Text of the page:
“That punk ass owes me two hundred dollars, too. I’ll kick his ass, then turn him upside down and shake the money out of him.”
“No. No. It’s as much me as it is him.”
“And then I’ll kick his mother’s ass.”
I sat back on the couch and stared at a suddenly incredibly interesting spot on the wall. It made me happy to look at the shadowy patch—it was a smeary cross (sunlight + window frame), and I started thinking theologically about the twisted nature of Christianity and history and our knowledge of God. I made a connection that I had missed for years: the cross connects us to God through Jesus, through death, one line in the cross being life, the other line being death…
“Punk ass bastard.”
Where was I? Oh, yes. “Oh, he’s okay. No girl wants to stay with me,” I said, clearing my head.
“She didn’t leave you, right? He made you break up with her. He was going to shoot you, right?”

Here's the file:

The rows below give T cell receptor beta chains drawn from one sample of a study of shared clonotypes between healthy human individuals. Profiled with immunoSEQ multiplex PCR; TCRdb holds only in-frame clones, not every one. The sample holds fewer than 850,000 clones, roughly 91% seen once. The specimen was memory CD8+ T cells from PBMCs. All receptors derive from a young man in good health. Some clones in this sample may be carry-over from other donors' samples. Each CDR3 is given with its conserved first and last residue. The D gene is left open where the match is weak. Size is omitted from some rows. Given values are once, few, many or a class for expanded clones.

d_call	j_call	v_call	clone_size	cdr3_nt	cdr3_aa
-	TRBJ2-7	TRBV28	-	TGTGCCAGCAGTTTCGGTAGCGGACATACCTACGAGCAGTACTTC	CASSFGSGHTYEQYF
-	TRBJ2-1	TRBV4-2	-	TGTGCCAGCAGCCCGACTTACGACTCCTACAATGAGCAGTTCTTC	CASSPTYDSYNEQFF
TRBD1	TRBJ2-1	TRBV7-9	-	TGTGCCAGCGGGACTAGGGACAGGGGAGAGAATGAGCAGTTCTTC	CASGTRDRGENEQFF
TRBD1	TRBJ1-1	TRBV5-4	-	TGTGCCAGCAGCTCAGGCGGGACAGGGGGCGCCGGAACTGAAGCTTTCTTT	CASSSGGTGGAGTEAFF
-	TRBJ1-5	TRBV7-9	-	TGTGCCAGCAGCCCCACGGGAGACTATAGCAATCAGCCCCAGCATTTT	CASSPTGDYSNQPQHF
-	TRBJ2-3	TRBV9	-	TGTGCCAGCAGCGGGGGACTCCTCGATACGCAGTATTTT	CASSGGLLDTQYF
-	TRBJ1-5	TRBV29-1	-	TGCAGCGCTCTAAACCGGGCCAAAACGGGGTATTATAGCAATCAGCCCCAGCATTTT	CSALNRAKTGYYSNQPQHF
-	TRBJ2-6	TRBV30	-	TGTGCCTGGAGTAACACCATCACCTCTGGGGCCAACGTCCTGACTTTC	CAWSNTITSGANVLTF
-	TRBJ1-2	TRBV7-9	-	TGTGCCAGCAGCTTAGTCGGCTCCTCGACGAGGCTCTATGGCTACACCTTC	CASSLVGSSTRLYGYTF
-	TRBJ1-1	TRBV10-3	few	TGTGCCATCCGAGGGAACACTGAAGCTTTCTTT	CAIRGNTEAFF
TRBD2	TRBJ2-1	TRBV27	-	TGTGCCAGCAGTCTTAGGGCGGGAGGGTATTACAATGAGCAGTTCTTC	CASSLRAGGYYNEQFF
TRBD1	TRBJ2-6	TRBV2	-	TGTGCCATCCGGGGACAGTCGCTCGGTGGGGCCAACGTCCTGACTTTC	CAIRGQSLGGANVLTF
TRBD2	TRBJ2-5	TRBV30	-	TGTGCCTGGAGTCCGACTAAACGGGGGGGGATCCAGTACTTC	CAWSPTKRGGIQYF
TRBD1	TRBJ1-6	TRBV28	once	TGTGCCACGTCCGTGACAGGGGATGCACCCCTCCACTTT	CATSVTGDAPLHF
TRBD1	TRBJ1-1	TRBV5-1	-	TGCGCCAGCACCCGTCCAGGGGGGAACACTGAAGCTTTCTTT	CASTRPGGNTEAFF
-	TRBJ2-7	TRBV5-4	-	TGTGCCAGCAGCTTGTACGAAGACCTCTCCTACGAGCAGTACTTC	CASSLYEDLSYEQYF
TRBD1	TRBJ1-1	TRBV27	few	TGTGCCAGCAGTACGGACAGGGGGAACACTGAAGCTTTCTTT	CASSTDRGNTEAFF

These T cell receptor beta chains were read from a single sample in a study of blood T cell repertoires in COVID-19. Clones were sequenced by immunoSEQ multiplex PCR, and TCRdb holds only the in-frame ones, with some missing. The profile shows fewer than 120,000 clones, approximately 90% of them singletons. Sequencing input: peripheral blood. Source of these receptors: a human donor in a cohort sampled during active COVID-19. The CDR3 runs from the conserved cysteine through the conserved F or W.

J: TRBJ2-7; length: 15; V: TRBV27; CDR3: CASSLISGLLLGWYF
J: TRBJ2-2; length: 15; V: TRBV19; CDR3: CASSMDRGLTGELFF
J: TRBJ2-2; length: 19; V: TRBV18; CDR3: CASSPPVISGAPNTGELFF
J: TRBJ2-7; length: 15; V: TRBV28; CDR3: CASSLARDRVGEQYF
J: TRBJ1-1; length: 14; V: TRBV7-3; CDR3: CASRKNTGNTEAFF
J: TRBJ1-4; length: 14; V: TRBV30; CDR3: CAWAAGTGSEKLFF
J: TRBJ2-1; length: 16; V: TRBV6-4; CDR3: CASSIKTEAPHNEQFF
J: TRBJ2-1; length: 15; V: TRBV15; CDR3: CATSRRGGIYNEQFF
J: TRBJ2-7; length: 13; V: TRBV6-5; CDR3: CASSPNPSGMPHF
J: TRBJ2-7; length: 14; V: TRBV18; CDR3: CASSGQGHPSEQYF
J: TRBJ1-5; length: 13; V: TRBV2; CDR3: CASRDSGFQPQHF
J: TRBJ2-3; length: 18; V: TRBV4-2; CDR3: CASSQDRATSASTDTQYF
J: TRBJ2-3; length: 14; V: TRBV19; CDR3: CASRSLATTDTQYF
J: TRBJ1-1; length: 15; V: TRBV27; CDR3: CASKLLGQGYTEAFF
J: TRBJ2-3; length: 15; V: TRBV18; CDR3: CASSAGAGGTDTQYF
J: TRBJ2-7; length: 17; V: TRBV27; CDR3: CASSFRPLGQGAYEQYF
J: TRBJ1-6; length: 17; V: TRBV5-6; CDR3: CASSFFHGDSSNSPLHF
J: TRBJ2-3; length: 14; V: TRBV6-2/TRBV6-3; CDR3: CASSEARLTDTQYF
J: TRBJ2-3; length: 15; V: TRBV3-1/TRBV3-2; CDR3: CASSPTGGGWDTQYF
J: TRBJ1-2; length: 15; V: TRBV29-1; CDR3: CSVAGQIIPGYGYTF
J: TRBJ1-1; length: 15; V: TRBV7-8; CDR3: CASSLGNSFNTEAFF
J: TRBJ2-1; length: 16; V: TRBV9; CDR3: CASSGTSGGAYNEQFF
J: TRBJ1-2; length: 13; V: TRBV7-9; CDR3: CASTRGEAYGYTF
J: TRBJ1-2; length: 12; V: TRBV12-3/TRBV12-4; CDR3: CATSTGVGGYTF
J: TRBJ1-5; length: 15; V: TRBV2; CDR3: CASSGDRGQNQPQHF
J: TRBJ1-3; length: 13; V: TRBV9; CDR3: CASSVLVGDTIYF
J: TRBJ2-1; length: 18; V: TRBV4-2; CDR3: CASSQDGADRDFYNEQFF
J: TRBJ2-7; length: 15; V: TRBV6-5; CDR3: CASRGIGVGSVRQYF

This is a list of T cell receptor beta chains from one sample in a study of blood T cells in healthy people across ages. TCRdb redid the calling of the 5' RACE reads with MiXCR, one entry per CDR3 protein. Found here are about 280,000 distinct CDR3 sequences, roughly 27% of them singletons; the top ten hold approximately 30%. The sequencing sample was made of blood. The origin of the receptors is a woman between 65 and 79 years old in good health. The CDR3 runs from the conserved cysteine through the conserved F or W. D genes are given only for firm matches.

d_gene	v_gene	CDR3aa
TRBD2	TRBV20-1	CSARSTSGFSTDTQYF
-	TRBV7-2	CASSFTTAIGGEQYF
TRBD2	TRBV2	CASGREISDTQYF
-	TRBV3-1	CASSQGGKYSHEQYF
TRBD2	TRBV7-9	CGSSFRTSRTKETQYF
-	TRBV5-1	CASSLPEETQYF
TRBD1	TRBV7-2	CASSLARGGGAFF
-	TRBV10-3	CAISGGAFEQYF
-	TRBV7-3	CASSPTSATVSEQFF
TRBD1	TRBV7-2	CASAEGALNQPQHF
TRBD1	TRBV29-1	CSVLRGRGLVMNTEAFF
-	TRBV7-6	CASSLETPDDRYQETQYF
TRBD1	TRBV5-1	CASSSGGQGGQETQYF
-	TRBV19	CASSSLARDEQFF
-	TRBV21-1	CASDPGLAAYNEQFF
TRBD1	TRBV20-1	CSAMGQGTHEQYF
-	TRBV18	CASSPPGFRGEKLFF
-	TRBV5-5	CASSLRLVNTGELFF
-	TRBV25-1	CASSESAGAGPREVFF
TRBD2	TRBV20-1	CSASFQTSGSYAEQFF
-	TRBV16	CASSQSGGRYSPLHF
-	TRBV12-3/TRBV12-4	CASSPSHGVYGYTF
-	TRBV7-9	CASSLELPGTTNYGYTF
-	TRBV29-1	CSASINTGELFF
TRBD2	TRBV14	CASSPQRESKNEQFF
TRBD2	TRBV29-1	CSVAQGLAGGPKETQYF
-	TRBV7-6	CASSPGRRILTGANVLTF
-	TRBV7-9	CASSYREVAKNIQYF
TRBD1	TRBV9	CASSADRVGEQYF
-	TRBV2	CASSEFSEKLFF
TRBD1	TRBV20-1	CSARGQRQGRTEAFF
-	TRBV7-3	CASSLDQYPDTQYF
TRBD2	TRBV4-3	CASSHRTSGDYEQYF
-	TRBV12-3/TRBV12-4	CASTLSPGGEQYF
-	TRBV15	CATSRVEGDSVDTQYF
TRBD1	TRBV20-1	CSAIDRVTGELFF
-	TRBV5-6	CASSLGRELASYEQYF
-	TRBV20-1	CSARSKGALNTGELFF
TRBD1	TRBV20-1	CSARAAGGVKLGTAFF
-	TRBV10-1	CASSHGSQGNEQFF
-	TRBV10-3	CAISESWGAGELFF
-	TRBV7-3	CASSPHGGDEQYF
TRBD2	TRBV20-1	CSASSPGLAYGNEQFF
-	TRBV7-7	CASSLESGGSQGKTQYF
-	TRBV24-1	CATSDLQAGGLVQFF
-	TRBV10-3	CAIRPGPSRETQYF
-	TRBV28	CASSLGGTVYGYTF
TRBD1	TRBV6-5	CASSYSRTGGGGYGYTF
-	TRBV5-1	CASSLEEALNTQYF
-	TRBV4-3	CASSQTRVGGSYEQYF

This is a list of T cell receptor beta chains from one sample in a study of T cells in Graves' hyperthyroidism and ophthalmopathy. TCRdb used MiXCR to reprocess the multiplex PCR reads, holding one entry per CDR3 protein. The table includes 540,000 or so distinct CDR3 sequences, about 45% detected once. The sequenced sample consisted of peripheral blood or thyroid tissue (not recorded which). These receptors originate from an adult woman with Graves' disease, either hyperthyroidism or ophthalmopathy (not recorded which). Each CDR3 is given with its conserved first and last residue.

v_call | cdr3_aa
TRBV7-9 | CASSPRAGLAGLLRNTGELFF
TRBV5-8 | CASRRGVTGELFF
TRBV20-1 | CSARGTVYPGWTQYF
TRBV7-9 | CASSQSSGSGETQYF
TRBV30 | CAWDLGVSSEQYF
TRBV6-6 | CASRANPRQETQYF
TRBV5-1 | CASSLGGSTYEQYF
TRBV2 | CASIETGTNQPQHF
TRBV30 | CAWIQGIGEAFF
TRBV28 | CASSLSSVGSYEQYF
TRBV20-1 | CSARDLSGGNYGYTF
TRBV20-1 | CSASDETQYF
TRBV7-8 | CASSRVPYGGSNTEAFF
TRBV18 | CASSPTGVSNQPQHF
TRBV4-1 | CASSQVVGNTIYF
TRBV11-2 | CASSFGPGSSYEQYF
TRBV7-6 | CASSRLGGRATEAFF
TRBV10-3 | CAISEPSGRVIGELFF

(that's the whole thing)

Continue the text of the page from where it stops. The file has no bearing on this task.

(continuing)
“No. The fucking guy—“ He slapped his knee. “This girl Monica. She’s blonde with a beautiful little face? Kind of yuppie, sweater-y, you know fuckin’ pearls and shit type?”
“Yeah, yeah,” I said. “That’s her.”
“I seen that fucking guy.”
“Che, man! I seen him with her freaking yesterday! I seen ‘em down Amici’s! Fuckinay!”
Oh, Lord. I was so heartbroken.
“Said, ‘Holy shit, what’s a respectable girl doing with a punk like that?’ They were at a little table all alone and shit and the waiter, the big guy, Bruno Patigliani, carded her. You remember Bruno from freaking Fordham, right, Hollywood? Smartest fucking guy in school. Straight fuckin’ A’s, dean’s list, kiss ass extraordinaire.”
“Yeah, big fucking guy. Yeah, he’s an old friend.”
“No shit. Yeah, now he’s a fucking waiter in fucking Amici’s.”
“It’s not like that, Ray.” I said. “He’s a made guy. That’s his uncle’s restaurant. All the made guys hang out down there.”
“Yeah. Yeah,” I said. “He’s okay, that Bruno Pitigliani. He’s an old friend. I know his family. He was always there for me.”
I remembered Bruno (a vision I’ll never forget) lifting this guy up who had been giving me shit about whatever—bigheadedness, stupidity—and then asking me if he’d made me mad. Yeah, Bruno, I said. He was being mean to me.